Saskatchewan's finance minister hints province won't eliminate deficit by 2024

REGINA — Saskatchewan's finance minister says a slower recovery from the COVID-19 pandemic means it's going to be tough to eliminate the province's deficit by 2024 and the government is likely to pick a new goal.

It's the first time the Saskatchewan Party government has signalled a possible change in its plan to rid itself of a $2-billion deficit by 2024-25 — a promise Premier Scott Moe campaigned on during last fall's provincial election.

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He repeated that again weeks ago when he announced the next provincial budget would be tabled April 6 and said his government would "work toward our commitment to balance the budget by 2024."

"It's going to be very, very difficult to meet that goal," Finance Minister Donna Harpauer told The Canadian Press on Monday.

"We still haven't taken in our final projections, so I guess there's a faint hope," she said.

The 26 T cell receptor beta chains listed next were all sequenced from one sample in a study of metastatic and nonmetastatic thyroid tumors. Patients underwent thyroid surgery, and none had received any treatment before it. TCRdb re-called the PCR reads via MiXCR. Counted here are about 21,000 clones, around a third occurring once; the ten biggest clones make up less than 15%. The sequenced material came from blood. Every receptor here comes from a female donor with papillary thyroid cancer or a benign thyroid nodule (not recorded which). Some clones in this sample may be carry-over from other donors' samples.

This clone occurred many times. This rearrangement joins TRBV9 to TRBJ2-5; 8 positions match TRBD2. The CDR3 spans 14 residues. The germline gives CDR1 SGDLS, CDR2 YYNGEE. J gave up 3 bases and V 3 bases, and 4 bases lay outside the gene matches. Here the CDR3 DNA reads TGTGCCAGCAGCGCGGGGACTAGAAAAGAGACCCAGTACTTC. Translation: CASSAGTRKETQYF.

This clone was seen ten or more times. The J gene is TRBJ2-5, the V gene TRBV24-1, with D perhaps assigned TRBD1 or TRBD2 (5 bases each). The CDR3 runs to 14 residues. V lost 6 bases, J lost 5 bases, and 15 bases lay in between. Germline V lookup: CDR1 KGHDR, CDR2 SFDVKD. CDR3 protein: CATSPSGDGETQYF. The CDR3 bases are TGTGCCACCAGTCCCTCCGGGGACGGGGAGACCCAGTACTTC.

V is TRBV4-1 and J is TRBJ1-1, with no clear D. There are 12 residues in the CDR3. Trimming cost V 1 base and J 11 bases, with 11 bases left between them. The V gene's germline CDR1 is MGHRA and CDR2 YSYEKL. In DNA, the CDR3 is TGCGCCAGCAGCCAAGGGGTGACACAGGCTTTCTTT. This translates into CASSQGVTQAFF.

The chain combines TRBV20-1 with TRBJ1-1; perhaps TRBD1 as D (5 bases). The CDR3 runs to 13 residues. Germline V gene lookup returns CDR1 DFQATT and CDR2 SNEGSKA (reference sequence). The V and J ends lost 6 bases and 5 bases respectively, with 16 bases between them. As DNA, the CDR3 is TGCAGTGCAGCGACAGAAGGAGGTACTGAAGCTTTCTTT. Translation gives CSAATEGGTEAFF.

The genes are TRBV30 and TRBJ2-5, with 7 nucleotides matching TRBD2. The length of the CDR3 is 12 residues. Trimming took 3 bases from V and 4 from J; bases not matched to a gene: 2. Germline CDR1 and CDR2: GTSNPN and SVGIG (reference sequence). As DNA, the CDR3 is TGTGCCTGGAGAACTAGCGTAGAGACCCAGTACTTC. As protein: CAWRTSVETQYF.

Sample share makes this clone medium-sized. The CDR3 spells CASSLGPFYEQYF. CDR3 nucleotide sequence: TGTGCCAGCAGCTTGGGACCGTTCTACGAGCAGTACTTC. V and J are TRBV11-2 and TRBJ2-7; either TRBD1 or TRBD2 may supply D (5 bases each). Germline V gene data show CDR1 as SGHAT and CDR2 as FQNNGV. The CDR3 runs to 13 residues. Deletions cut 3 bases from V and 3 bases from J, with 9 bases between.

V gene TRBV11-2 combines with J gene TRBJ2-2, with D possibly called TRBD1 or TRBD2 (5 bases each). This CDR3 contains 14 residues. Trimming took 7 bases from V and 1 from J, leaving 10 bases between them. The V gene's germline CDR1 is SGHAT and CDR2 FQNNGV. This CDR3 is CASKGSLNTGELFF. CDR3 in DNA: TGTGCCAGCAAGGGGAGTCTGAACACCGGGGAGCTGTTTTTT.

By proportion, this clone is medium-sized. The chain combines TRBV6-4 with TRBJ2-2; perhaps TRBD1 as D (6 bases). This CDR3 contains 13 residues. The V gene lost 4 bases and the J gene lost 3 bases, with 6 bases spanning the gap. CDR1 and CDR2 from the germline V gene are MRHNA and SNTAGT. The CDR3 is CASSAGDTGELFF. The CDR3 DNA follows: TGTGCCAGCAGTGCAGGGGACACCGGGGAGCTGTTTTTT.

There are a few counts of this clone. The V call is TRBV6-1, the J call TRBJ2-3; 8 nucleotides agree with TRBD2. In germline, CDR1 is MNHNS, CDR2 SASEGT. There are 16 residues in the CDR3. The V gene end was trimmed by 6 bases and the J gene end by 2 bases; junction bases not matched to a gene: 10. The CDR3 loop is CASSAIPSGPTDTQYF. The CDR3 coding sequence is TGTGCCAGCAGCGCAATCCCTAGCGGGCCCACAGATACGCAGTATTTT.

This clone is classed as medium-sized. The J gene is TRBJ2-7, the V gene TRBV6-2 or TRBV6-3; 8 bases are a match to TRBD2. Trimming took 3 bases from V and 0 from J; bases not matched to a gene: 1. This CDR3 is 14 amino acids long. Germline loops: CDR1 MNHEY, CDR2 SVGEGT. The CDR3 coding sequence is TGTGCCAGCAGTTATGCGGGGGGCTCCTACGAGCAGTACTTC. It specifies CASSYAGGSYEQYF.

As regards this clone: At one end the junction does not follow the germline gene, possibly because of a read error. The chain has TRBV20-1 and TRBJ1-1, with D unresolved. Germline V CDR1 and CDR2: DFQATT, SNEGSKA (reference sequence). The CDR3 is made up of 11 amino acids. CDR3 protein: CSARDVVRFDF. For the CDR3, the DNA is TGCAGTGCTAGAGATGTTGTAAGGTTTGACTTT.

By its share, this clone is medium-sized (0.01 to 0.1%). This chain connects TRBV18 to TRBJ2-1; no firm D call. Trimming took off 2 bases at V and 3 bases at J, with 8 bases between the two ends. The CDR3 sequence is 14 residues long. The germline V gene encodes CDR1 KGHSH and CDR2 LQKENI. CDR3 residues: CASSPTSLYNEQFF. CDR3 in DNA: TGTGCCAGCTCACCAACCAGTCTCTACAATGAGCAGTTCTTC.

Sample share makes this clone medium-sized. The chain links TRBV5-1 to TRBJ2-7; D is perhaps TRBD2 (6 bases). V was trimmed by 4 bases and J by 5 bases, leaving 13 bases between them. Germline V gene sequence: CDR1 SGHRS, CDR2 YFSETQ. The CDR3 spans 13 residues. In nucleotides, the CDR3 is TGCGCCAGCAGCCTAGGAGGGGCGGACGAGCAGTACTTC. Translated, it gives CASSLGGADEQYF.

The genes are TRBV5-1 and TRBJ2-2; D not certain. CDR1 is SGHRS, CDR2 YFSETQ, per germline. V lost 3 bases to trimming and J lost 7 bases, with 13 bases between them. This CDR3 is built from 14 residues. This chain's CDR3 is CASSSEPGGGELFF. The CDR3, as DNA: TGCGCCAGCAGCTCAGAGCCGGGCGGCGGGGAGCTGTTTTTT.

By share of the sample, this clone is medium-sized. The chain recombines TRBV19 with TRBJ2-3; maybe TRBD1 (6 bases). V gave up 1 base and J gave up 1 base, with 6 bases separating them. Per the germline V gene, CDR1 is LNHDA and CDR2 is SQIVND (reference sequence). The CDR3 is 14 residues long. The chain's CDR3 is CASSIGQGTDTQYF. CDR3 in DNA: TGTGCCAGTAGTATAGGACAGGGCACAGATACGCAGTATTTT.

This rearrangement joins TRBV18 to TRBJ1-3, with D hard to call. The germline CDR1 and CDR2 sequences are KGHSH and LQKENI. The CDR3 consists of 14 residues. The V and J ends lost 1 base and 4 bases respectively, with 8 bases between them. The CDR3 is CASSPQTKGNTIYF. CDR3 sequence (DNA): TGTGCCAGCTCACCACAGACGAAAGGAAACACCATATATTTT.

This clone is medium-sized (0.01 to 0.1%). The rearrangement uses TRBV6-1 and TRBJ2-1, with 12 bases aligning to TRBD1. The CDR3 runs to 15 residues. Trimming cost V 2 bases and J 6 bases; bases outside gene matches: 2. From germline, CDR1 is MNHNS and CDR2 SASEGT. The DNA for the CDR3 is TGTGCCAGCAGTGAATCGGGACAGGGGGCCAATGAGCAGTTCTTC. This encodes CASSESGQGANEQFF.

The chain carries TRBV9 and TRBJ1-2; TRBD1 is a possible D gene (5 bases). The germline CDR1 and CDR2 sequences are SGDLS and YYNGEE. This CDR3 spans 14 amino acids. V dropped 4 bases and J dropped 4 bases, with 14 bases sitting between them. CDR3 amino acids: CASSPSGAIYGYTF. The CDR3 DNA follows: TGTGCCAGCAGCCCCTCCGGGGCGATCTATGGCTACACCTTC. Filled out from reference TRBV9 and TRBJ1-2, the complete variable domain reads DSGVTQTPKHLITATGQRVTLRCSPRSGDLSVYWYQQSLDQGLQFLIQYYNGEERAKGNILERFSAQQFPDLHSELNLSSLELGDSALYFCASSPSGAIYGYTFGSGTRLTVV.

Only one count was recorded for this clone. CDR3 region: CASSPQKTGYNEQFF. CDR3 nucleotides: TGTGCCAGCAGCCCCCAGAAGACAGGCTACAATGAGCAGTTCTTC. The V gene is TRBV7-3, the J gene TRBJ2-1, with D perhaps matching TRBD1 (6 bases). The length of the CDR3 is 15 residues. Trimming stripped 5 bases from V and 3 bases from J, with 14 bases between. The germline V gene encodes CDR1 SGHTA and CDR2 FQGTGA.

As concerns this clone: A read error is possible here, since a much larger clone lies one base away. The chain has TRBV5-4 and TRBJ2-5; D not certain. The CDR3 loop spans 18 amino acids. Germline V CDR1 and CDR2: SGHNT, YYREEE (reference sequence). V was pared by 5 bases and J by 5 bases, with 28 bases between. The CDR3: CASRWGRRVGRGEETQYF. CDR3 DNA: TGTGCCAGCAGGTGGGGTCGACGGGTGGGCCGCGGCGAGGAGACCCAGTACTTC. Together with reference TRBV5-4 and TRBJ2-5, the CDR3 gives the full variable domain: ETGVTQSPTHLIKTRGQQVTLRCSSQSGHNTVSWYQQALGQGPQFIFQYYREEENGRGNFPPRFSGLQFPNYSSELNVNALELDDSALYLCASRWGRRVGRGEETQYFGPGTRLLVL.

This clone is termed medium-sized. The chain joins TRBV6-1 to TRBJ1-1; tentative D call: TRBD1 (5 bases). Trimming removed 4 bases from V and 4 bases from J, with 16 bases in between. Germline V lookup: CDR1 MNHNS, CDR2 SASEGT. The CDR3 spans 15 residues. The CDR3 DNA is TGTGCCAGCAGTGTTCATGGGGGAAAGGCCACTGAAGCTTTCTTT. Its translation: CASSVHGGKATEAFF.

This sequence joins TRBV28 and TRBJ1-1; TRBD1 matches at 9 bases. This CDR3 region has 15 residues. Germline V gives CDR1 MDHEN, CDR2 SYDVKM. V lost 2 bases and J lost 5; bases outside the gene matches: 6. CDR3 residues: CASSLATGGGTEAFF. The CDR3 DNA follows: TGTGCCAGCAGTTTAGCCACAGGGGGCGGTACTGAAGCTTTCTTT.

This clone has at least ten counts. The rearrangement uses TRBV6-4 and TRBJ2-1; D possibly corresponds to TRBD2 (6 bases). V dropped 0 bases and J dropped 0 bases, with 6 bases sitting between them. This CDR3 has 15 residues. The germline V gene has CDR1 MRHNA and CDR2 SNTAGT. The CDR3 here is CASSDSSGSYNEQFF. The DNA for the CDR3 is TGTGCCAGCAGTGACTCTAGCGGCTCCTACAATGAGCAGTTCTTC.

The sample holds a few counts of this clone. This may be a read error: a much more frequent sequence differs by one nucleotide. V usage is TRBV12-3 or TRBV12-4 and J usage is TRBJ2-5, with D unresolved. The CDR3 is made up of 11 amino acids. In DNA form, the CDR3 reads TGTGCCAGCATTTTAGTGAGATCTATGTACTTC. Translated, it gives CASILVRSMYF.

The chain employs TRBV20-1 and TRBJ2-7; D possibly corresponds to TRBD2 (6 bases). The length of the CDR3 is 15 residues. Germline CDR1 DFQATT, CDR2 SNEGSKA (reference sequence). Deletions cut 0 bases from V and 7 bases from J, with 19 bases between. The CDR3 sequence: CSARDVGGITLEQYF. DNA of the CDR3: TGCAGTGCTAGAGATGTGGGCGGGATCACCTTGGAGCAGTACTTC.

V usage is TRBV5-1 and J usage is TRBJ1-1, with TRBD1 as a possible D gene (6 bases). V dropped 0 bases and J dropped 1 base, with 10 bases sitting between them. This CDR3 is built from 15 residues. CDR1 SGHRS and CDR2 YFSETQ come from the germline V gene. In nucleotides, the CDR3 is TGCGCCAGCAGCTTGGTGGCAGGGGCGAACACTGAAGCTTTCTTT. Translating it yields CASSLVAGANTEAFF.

"The way the projections are coming in, in all good likelihood, we'll have to change that goalpost."

Harpauer said the economic recovery from the COVID-19 health crisis is taking longer than anticipated in the province and other jurisdictions.

On last fall's campaign trail, Moe said clearing the deficit by 2024 would happen without his government increasing taxes or slashing services.

The Opposition NDP questioned that promise at the time.

"I support having a goal, but I don't support being irresponsible to meet the goal," Harpauer said.

She added more will be said about the deficit when the 2021-22 budget is presented next month at the start of an eight-week spring sitting of the legislature.

A spokesman for Moe's office, saying Harpauer's words stand for the government, declined to comment.

Also on Monday, the Ministry of Finance said the province has allocated all of a $200-million contingency fund established last year to cover costs tied to the pandemic.

Among the biggest expenditures detailed were $76 million to address pressures faced by the Saskatchewan Health Authority, $20 million on grants to small businesses hurt by public-health restrictions and $17 million to support the tourism sector.

The province spent $40 million from the fund on reopening of schools last September.

This report by The Canadian Press was first published March 1, 2021

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